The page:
Monday, December 22, 2008

It's a Potpourri of Precipitation, If You Will

Wow. We here in Oregon are still freaking out.

Hubby finally slapped on the tire chains, I helped dig out the Explorer, we bundled up the kids, and we headed out in the snow yesterday. We finally made it to church -- better late than never -- and the place was practically empty. Maybe we'll get some special points with The Man upstairs?

While we were out, I said, "We're out of the house, we might as well stay out." There was no way I was going to be stuck in the house all day again. So we headed to the mall. That's when a "heated" (a-hem... pardon the pun) argument broke out at the sporting goods store.

"It's sleet!"

"No, it's hail!"

"That is frozen rain!"

What do I know? The argument just confused me more. What the heck is all this stuff? I know what snow is. I know what rain is. It's the cold stuff in between that this native Californian is trying to figure out. And I couldn't help but laugh that some Oregonians were still debating the issue.

Yahoo! News and the other local newscasters are calling it a "Wintry Mix." Now doesn't that sound nice? Like, a little medley of your favorite winter flavors. How nice. But after 8 days, it doesn't seem all that nice.

Wikipedia describes it as "Rain and snow mixed (called sleet in the United Kingdom and other British English speaking countries, but not in the United States where the term has a different meaning in meteorology) is a precipitation consisting of rain and partially melted snow; it is common where the temperature is slightly above the freezing point (0 °C, 32 °F). This precipitation is soft (unlike ice pellets) and transparent, but it can contain some traces of ice crystals, due to partially fused snowflakes. It is usually a transition phase to pure rain or snow."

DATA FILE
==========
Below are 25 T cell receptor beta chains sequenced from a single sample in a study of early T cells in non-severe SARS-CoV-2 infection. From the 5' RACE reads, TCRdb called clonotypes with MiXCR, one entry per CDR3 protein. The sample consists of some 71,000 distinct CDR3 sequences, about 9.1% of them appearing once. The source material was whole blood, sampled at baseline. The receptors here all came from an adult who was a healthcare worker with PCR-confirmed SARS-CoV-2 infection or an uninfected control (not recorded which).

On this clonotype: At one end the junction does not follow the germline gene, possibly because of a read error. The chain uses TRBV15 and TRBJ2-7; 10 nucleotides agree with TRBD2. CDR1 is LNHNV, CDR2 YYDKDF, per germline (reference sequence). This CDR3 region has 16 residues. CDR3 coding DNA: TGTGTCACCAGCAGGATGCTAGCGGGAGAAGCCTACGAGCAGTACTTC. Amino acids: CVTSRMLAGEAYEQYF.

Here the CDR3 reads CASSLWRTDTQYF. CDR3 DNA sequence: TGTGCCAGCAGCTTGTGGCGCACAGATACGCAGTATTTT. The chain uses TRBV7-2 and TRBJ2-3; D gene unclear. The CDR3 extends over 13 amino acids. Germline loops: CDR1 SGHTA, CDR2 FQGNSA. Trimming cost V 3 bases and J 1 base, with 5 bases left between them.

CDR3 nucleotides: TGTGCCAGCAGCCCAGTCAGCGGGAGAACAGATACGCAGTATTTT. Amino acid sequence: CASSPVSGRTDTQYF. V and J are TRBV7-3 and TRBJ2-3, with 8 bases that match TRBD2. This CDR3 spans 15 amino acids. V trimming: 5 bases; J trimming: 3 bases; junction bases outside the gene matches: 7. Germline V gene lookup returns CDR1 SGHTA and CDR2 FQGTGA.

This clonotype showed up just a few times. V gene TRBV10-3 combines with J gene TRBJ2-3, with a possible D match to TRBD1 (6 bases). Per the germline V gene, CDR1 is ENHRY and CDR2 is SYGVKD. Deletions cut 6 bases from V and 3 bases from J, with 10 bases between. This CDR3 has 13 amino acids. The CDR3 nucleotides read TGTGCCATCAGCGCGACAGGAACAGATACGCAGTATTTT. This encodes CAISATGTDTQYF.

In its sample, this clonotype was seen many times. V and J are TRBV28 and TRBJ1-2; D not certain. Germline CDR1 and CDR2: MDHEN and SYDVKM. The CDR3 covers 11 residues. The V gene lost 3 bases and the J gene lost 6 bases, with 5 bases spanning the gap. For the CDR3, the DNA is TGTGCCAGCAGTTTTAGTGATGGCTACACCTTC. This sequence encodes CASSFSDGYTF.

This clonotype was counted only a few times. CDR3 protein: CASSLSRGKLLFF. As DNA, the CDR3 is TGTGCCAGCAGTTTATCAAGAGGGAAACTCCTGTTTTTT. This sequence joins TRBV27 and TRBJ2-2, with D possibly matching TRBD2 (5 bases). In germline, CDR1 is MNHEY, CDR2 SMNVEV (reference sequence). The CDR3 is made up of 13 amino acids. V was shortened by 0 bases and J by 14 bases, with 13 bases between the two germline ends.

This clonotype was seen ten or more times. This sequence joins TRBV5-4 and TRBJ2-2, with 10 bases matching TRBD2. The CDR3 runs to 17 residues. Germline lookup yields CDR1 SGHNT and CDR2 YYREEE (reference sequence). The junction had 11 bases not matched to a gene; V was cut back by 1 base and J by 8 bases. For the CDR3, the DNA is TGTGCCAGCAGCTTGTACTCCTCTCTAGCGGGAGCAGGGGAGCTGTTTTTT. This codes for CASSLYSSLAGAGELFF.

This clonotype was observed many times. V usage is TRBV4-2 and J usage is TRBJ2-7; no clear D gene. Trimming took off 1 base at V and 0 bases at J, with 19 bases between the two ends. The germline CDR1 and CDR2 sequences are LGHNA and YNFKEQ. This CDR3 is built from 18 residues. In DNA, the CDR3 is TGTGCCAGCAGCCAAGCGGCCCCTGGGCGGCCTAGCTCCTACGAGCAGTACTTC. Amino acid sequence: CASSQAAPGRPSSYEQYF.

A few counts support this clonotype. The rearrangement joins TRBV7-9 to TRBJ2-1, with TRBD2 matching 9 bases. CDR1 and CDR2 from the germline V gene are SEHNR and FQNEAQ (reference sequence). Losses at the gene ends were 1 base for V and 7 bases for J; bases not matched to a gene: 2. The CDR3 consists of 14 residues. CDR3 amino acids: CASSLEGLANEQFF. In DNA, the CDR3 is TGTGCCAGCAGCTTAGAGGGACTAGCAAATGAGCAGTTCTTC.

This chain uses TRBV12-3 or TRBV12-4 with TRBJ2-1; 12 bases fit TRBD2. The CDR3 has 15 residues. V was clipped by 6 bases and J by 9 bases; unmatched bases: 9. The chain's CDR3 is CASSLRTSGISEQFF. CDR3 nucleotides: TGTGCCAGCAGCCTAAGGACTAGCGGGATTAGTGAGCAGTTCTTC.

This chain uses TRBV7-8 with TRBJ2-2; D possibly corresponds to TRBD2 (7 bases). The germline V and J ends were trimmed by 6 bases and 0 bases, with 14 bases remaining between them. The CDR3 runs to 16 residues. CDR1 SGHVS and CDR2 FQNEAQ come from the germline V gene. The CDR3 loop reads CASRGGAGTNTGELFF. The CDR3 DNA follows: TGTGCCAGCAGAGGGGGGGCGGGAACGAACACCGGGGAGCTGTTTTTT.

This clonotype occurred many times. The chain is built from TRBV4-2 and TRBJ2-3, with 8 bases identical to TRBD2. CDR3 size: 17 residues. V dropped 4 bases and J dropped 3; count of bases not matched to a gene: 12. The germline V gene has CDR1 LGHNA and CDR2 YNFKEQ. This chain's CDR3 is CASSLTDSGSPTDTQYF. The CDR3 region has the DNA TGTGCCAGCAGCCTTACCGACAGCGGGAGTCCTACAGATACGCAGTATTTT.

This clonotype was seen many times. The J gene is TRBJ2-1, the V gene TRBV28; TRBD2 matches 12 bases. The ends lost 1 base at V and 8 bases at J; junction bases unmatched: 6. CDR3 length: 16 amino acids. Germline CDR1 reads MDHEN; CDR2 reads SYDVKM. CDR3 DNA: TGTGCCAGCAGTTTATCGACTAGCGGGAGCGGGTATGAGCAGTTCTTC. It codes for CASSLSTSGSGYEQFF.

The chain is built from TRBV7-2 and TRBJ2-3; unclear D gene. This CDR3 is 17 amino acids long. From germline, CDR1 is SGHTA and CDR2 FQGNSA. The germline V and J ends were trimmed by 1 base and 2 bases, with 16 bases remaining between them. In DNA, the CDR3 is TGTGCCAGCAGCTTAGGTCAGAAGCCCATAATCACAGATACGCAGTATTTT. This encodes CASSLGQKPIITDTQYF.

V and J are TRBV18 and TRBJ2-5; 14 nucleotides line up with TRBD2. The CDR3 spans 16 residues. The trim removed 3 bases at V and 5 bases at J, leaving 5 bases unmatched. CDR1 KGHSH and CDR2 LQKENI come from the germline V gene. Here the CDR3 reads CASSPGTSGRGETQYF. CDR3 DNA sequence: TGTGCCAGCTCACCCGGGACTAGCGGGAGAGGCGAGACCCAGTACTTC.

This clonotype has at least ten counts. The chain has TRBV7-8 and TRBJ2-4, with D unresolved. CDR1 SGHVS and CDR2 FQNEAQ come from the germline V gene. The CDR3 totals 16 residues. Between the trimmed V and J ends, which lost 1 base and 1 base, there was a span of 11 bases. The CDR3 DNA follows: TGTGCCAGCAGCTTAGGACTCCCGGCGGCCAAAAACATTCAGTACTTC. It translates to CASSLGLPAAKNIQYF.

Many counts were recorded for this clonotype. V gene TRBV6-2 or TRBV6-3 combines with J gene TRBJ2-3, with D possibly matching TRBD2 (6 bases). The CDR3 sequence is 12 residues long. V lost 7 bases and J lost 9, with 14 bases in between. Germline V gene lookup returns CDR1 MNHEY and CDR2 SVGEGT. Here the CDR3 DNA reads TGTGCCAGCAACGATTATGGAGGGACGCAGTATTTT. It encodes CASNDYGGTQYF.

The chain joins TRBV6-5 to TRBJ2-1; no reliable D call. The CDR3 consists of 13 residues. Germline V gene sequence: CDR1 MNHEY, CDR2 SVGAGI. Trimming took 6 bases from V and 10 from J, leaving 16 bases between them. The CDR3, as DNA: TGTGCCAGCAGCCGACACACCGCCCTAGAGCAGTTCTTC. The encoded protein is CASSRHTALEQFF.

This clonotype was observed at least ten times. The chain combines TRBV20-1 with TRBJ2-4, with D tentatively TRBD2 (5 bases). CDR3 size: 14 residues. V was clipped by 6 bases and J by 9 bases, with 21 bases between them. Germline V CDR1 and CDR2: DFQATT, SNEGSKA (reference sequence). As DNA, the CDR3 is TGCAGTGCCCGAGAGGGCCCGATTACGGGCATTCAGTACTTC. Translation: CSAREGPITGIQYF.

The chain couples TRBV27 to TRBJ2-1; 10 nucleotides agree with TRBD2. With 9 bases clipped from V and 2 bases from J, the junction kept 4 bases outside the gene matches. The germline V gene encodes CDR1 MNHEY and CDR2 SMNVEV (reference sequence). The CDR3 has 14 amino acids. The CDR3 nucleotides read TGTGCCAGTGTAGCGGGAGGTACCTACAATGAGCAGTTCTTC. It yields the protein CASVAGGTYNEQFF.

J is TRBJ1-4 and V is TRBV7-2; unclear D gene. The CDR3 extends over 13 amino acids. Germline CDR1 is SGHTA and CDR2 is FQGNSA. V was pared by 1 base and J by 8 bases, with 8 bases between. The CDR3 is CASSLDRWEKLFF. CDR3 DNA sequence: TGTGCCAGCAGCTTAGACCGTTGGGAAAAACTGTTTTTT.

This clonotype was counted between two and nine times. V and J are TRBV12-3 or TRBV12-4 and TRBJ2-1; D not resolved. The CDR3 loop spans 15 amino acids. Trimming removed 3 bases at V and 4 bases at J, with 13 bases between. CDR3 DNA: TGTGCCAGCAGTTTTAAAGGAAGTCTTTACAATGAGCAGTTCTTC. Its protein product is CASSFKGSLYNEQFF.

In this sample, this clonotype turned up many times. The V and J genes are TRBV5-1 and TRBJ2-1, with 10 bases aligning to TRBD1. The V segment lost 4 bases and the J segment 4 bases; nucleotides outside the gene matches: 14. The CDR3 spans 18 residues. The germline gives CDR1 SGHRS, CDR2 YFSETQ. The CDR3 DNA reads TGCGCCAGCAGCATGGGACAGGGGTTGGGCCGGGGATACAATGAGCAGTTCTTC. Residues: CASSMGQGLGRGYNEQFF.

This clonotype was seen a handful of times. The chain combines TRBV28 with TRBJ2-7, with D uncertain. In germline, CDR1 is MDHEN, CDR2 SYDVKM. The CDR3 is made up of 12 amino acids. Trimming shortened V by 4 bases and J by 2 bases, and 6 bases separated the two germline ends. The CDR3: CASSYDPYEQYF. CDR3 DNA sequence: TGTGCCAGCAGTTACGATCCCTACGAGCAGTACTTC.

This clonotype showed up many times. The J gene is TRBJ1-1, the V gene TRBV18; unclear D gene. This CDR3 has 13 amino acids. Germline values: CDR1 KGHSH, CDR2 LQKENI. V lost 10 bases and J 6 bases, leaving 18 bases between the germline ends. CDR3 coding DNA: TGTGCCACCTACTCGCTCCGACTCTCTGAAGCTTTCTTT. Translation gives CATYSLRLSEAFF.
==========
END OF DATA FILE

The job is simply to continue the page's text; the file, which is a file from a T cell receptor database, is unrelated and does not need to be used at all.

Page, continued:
Hmm. That actually explains things quite a bit. But who knew there was such a controversy to the terminology. The article goes on to say, "Professional meteorologists tend to shy away from using the term under any circumstances, but radio and television weather reporters use it regularly, the same way wintry mix is used in the United States." I didn't know there was a weatherman "slang" that determined some sort of hierarchy in the meteorolgy world. You learn something new every day.

As I was running (and CRUNCH-CRUNCH-CRUNCHing) after my dog in the backyard, who couldn't for the life of her find a soft, comfy place to poop, and was instead slipping and sliding all over the backyard, I was thinking that it was more like a snowy creme brulee. Hard, glass-like surface on the outside (like burnt, carmelized cream), and soft, powder-like snow underneath (like the custard). Like Annie Lennox says, "It's like walking on broken glass."

Whatever it is... I'm ready for sunshine!


Sweepea said...

You should trademark that phrase before all the weathermen use it!

Marla said...

it's just insane isn't it? were you around about 5 years ago when we had that freak ice/snow storm and the city of portland was shut down for 3 days... it took my 7 hours to get there from Seattle - i was going for work, and got stuck in the holiday inn express on NW Vuaghn for 3 days eating popcorn from the microwave :)

Dad Stuff said...

Very good description. I just use sleet.